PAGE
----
It may seem like you’re putting the proverbial cart before the horse, but one of the first things you should do before putting your home on the market (after calling me, of course) is to start packing. But it does make a little bit of sense, right? The whole reason you’re putting your house on the market is because you’re planning to move. So why not get a head start?
Now, before you start hitting up all your friends and local businesses for their extra boxes (liquor stores are a GREAT place for boxes, and you can also pick up a bottle of wine to help the process along), let’s think about this strategically. You should start the packing process intentionally in a way that will not only make the moving process easier in the long run, but will dramatically increase the marketability of your home.
First, WHY should you start packing before your house is on the market?
Well, why not? But seriously, you have to do it anyway, so you might as well start now!
Perhaps the most important goal in packing early is to depersonalize your home, and this actually serves a dual purpose. First, when potential buyers tour your home, they want to envision THEIR family living there. If every room has umpteen pictures of YOUR family on display, it could make them feel unwelcome, as if they are intruding in someone else’s home. Also, if you have children whose pictures are on display when buyers come through, there is now a whole host of people that you don’t know who know what your child looks like and where he or she lives. Creepy, right?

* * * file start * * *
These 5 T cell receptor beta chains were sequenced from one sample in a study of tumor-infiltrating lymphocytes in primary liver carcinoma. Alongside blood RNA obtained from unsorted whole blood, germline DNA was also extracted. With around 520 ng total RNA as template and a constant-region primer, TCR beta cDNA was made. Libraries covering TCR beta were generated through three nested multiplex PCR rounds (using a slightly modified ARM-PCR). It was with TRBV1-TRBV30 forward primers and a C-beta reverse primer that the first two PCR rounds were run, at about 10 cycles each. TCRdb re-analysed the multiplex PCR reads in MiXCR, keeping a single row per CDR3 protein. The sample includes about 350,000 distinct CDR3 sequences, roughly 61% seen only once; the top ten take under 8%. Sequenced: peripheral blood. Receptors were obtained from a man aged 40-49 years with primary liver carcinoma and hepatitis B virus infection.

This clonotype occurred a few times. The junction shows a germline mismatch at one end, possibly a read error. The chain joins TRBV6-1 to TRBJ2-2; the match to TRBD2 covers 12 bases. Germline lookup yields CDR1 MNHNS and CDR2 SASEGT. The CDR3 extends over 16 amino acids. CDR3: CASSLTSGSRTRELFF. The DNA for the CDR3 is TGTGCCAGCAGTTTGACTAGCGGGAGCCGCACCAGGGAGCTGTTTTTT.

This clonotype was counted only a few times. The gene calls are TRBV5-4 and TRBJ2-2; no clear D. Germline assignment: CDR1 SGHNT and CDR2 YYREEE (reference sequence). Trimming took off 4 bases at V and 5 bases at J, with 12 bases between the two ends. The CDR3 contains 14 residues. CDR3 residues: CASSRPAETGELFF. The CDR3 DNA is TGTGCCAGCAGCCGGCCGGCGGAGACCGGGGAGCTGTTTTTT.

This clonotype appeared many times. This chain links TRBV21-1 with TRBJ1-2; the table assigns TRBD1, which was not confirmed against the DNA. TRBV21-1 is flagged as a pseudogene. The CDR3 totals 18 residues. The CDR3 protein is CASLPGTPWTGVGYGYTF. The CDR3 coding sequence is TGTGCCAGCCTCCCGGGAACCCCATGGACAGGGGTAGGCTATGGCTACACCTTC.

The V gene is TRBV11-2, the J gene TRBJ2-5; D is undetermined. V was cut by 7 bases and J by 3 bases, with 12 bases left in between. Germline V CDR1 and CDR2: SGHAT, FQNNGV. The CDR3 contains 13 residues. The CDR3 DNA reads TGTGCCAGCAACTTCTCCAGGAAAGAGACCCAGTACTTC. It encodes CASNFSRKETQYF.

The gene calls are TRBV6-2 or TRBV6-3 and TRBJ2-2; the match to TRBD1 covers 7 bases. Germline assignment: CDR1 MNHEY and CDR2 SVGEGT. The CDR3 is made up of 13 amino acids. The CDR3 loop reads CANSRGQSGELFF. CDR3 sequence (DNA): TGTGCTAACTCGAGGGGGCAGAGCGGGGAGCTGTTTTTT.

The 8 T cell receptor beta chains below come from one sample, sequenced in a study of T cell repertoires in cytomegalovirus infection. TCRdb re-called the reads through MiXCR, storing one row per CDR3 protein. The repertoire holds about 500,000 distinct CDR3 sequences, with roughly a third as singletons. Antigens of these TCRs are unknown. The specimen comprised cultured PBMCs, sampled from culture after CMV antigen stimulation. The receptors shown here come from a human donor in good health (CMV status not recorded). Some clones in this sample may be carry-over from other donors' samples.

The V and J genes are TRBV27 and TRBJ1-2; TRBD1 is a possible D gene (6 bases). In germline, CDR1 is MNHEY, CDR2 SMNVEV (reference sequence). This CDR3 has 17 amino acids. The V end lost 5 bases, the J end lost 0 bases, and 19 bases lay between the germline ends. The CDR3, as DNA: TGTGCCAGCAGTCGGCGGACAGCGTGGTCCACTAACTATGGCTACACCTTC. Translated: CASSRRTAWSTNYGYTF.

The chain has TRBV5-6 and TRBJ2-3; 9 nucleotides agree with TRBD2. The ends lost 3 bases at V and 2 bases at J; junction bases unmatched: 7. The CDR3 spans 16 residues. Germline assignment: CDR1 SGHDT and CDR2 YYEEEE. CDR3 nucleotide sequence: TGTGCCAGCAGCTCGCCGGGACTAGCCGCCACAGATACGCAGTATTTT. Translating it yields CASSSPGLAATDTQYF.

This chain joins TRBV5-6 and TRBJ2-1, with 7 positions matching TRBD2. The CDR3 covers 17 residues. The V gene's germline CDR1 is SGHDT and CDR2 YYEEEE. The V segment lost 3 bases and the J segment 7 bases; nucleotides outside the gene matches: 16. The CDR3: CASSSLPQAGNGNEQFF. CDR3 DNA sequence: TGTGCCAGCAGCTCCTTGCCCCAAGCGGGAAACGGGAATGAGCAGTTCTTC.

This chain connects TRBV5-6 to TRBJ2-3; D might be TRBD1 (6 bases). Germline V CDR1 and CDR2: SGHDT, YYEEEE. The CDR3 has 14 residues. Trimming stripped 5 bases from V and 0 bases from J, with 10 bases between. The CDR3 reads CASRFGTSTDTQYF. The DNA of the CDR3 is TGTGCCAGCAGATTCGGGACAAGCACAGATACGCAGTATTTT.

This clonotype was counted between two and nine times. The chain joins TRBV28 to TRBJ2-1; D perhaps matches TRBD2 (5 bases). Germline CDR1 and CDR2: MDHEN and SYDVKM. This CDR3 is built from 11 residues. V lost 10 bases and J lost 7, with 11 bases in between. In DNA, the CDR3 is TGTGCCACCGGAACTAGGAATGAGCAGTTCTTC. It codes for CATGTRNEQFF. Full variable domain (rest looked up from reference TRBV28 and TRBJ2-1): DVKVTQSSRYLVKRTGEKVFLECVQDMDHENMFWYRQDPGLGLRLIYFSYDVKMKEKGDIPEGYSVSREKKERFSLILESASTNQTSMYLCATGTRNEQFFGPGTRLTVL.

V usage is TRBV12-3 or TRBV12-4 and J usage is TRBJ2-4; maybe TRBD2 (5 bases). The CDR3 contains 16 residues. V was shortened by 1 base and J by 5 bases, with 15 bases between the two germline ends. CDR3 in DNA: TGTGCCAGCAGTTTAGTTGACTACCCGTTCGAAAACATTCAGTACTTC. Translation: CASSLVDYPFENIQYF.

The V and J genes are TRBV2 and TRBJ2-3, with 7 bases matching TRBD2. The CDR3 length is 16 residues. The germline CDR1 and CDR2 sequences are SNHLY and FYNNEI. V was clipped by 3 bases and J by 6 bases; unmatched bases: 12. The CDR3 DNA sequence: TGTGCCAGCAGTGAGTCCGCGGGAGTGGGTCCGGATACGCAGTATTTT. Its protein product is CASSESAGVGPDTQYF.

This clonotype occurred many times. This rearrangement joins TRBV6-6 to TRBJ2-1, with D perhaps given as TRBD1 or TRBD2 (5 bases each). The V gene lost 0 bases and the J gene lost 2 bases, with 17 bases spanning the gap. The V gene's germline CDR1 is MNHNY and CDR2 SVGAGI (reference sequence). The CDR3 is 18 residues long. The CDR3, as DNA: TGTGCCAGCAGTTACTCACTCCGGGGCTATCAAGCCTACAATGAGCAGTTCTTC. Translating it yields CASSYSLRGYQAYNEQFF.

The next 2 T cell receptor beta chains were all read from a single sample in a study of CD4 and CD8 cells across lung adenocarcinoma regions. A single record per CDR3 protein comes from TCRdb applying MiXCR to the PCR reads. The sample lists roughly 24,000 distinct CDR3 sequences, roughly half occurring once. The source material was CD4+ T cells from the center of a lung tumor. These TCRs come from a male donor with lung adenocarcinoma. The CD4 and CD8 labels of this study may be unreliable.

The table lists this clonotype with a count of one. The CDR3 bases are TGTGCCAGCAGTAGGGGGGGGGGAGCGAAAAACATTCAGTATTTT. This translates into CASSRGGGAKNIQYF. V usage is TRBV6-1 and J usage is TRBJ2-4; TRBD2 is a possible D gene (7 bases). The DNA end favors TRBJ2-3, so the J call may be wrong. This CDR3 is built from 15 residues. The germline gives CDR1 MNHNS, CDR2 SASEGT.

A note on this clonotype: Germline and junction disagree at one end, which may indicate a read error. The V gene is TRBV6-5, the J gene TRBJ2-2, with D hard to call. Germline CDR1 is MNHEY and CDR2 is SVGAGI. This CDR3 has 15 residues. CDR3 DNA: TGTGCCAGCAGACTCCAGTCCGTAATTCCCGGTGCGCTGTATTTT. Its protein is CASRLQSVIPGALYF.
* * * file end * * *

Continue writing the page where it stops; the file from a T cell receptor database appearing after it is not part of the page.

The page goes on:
By packing early, you are also better showcasing important features in your home. Buyers love to look in closets. Each and every one. If your closet is so jam-packed that it appears that nothing else could possibly fit in, it signals to buyers that the house doesn’t have enough storage space. Buyers want to see that there’s plenty of room for their belongings. Same for the kitchen- I don’t know about you, but my tupperware cabinet is the bain of my existence. How do we accumulate so many mismatched pieces anyway? I know every time I open mine, there’s a 50/50 chance that we’re going to get an avalanche. I guarantee you that buyers are going to open your kitchen cabinets just like they’re going to open up your closets. If a deluge of tupperware or plastic cups comes flying out at them, that’s going to leave a lasting impression, and not the kind we want.
Second, WHERE do you put all this extra stuff?
So where do all of these boxes from the liquor store full of your most personal prized possession and mismatched tupperware lids live while your house is on the market? You’ve got a couple of options. First, if you have a garage, that’s a great place. Most people in our area do not use their garage for parking, at least not the entire garage. So buyers expect the garage to be used for storage. Just try to keep it neat and not like something out of an episode of Hoarders or Storage Wars. Same goes if you have a basement. Again, try to make it look like organized chaos and not chaos for the sake of chaos.
You could always lean on a friend or relative to store some things for you, depending on what it is. Better yet, you can rent a short term storage unit or portable storage unit, like a POD. With a POD, you can have it delivered right to your new home, mismatched tupperware lids and all.
So WHAT are you supposed to pack up?
You don’t want your house to be barren, unless you plan on moving out completely. So how do you even start to think about strategically packing?